Health professional risk communication

Zarontin (ethosuximide) - Defective Capsules Associated with Reduced Efficacy (Increased Frequency of Seizures)

Starting date:
September 22, 2016
Posting date:
September 22, 2016
Type of communication:
Dear Healthcare Professional Letter
Source of recall:
Health Canada
Important Safety Information
Healthcare Professionals, General Public
Identification number:


This notice is addressed to all pharmacists, epilepsy groups and associations.

Key messages

  • Erfa Canada 2012 Inc. and Health Canada have received reports of broken or leaking Zarontin soft gel capsules.
  • Administration of defective Zarontin soft gel capsules can be associated with a lack of efficacy (increased frequency of seizures).
  • Pharmacists are reminded to:
    • Verify the content of each bottle to make sure that there are no defective capsules.
    • Make sure that the product is stored in a controlled temperature and humidity environment.
  • Patients should inspect their medication and not consume capsules that look defective (e.g., cloudy appearance, broken, sticky, or clumping together). They should return bottles containing defective capsules to the pharmacy where replacement medication can be obtained.



Erfa Canada 2012 Inc. and Health Canada have received reports of broken or leaking Zarontin soft gel capsules (DIN 00022799), including reports of patients experiencing a higher frequency of  seizures after taking capsules that appeared cloudy, broken, leaking, sticky or clumping together.

Products affected

Zarontin (ethosuximide) 250 mg capsule, (DIN 00022799, SKU : C33001), all lots from Erfa Canada 2012 Inc.

Background information

ZARONTIN (ethosuximide) is used for the control of absence (petit mal) epilepsy, which is more common in children than adults. It is taken orally.

The cause of the defective Zarontin capsules is being investigated. Zarontin is available as a soft gel capsule with a gelatin shell and in a syrup formulation. Pharmacists and patients are being reminded that the Zarontin soft gel capsule is very sensitive to humidity. Exposure of the Zarontin capsules to high humidity levels can cause swelling and stickiness of the capsule shells. Swelling of the capsules can stress the integrity of the seals of the capsules, and actions that could have been taken to physically separate capsules that have adhered to each other can also stress the integrity of the seals. Packaging, transportation and storage conditions can impact the integrity of the capsules.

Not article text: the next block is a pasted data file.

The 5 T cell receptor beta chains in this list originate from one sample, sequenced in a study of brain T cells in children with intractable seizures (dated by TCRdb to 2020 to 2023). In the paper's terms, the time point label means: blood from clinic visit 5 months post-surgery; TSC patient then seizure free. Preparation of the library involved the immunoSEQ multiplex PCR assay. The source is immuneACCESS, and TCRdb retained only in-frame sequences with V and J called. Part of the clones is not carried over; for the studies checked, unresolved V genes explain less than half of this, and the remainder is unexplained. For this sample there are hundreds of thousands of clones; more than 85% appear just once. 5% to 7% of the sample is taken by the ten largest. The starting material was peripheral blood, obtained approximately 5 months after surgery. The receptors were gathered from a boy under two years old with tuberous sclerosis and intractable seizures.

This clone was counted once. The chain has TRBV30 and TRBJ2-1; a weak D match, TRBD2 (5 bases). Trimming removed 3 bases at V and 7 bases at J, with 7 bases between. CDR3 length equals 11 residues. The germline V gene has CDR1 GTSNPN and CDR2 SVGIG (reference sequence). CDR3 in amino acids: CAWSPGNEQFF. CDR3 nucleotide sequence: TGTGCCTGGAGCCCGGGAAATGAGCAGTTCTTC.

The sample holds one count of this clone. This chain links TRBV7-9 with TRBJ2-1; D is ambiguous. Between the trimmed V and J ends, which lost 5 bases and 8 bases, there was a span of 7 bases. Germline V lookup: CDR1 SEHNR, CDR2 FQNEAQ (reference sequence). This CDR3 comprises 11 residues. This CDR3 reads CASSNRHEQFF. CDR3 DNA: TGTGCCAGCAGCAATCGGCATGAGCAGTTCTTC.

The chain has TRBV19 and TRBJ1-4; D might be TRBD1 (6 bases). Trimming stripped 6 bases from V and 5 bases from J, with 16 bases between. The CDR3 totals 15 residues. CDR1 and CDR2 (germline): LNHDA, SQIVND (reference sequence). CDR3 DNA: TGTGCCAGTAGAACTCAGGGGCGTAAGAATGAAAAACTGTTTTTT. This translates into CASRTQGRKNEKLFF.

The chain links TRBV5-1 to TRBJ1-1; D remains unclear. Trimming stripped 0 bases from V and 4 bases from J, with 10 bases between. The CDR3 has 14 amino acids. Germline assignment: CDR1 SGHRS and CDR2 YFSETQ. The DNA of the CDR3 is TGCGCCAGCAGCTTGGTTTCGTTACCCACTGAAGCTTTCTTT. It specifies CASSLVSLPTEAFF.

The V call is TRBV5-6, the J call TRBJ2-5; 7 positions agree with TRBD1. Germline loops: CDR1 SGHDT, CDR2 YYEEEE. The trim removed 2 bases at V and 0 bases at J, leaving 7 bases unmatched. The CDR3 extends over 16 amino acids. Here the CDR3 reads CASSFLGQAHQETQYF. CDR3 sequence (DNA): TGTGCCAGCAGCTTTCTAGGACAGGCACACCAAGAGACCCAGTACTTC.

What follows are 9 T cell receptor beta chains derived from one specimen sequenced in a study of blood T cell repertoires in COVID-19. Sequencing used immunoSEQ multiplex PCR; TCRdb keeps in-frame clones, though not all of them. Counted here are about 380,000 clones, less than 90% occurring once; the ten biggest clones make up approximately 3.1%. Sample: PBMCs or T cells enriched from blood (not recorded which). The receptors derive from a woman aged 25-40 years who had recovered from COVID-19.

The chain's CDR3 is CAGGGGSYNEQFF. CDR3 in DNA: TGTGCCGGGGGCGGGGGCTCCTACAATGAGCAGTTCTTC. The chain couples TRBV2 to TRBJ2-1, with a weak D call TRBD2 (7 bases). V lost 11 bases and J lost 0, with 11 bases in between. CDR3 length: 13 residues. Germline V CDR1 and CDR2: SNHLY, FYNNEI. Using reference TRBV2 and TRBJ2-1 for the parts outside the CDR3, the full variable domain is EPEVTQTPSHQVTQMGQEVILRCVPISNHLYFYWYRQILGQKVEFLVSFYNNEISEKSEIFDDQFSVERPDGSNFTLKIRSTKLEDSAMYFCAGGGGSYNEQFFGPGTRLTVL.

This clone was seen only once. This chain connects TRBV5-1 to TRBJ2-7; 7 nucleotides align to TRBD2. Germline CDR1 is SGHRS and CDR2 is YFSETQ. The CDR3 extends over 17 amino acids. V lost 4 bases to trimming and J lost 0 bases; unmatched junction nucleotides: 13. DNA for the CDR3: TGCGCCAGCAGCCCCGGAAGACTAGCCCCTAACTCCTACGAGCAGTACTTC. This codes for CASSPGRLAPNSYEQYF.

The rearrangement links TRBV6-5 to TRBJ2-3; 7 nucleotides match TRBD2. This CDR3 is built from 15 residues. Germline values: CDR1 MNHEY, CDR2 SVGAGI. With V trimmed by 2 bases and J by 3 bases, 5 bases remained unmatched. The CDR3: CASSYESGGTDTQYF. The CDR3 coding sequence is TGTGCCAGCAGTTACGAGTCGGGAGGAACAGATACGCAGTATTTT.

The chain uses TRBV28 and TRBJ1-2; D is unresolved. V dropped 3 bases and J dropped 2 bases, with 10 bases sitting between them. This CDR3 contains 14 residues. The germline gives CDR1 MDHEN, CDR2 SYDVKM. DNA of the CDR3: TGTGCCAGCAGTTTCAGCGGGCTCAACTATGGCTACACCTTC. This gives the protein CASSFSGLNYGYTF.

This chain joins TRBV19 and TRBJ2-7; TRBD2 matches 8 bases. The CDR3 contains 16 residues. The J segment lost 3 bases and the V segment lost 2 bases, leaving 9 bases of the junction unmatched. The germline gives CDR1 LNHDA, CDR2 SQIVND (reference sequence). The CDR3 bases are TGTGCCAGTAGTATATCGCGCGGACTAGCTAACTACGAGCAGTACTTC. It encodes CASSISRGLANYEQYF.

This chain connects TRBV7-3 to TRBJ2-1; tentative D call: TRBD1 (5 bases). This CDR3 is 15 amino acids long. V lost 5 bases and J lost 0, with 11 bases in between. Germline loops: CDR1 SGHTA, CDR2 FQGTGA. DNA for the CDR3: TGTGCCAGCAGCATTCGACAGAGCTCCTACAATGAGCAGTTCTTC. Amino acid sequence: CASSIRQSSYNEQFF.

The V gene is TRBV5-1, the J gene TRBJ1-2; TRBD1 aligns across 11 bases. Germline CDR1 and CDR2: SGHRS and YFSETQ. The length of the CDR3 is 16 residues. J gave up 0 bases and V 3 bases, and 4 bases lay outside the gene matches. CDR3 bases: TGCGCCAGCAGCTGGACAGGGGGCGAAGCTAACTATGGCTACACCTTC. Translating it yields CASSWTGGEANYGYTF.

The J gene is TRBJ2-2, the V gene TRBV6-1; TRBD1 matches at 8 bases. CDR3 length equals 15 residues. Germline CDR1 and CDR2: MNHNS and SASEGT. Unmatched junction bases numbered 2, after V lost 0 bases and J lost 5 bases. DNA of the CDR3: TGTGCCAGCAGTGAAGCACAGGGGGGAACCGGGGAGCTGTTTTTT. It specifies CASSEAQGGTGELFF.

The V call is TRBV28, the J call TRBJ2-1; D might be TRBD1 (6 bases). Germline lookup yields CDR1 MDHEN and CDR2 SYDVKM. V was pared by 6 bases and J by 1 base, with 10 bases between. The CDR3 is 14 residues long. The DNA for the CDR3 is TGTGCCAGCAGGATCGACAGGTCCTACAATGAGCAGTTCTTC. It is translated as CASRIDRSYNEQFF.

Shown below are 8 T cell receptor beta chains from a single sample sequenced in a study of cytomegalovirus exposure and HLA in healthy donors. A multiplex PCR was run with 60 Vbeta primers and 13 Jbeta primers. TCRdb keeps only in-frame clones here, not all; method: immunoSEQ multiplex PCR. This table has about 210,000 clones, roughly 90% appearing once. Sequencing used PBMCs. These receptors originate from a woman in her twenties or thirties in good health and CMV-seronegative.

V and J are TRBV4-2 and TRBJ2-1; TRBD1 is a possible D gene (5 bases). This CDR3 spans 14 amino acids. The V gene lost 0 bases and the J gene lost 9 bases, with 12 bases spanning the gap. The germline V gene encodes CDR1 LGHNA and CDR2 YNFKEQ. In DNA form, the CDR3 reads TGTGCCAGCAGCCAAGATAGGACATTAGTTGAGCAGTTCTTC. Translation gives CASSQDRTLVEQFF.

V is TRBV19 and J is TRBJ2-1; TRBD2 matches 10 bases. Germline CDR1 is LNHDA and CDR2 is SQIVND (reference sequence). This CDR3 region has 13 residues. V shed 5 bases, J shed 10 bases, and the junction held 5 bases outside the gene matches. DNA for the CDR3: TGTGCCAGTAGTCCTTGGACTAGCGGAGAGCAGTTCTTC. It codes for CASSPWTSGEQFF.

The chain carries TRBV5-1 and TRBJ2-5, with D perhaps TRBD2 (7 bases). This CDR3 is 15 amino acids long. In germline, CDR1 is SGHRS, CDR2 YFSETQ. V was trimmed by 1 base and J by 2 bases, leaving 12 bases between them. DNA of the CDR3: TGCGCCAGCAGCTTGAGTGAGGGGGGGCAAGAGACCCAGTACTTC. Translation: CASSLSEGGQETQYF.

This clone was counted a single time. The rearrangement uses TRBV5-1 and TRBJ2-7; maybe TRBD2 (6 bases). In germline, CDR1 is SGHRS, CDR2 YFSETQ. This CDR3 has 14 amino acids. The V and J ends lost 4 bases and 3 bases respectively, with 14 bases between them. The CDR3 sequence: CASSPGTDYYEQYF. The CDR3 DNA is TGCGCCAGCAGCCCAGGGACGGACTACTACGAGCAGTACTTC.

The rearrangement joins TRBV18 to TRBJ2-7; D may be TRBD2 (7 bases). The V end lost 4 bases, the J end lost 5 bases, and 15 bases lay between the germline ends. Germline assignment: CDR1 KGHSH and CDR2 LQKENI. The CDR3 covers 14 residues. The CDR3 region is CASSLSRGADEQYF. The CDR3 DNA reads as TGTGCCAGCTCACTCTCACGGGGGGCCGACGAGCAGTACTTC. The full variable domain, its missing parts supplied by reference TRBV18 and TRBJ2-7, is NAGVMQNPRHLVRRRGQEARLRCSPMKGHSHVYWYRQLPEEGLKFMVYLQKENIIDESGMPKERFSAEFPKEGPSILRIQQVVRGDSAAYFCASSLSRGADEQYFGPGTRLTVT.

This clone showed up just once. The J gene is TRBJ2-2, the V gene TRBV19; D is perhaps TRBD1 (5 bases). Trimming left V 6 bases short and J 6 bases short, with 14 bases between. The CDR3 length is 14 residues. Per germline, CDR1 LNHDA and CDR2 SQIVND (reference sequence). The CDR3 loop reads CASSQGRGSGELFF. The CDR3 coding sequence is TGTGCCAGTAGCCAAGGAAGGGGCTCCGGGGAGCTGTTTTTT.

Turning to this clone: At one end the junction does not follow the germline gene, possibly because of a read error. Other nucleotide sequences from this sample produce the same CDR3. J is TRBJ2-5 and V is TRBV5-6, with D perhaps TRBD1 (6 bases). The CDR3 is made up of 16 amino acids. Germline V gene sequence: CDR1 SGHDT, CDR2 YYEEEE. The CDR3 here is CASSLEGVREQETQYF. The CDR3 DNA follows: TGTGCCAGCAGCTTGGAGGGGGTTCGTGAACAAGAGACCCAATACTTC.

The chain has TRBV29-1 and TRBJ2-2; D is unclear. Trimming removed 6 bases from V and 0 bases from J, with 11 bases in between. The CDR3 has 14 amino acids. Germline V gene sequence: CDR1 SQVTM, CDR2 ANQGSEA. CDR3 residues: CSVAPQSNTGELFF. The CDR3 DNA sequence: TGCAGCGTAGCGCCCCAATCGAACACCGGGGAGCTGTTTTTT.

Capsule deterioration, such as cracks or leaks, can reduce the dosage of medicinal ingredient and the effectiveness of the epilepsy medication and potentially lead to a reappearance or increase in absence (petit mal) seizures among patients.

Due to the medical necessity of this drug in the treatment of absence seizures and given that there is a single manufacturer of this drug on the Canadian market and that the syrup formulation is not expected to meet the entire market need for Zarontin, this product is not being recalled. Erfa Canada 2012 Inc. is working with Health Canada to resolve the quality issues identified with Zarontin soft gel capsules.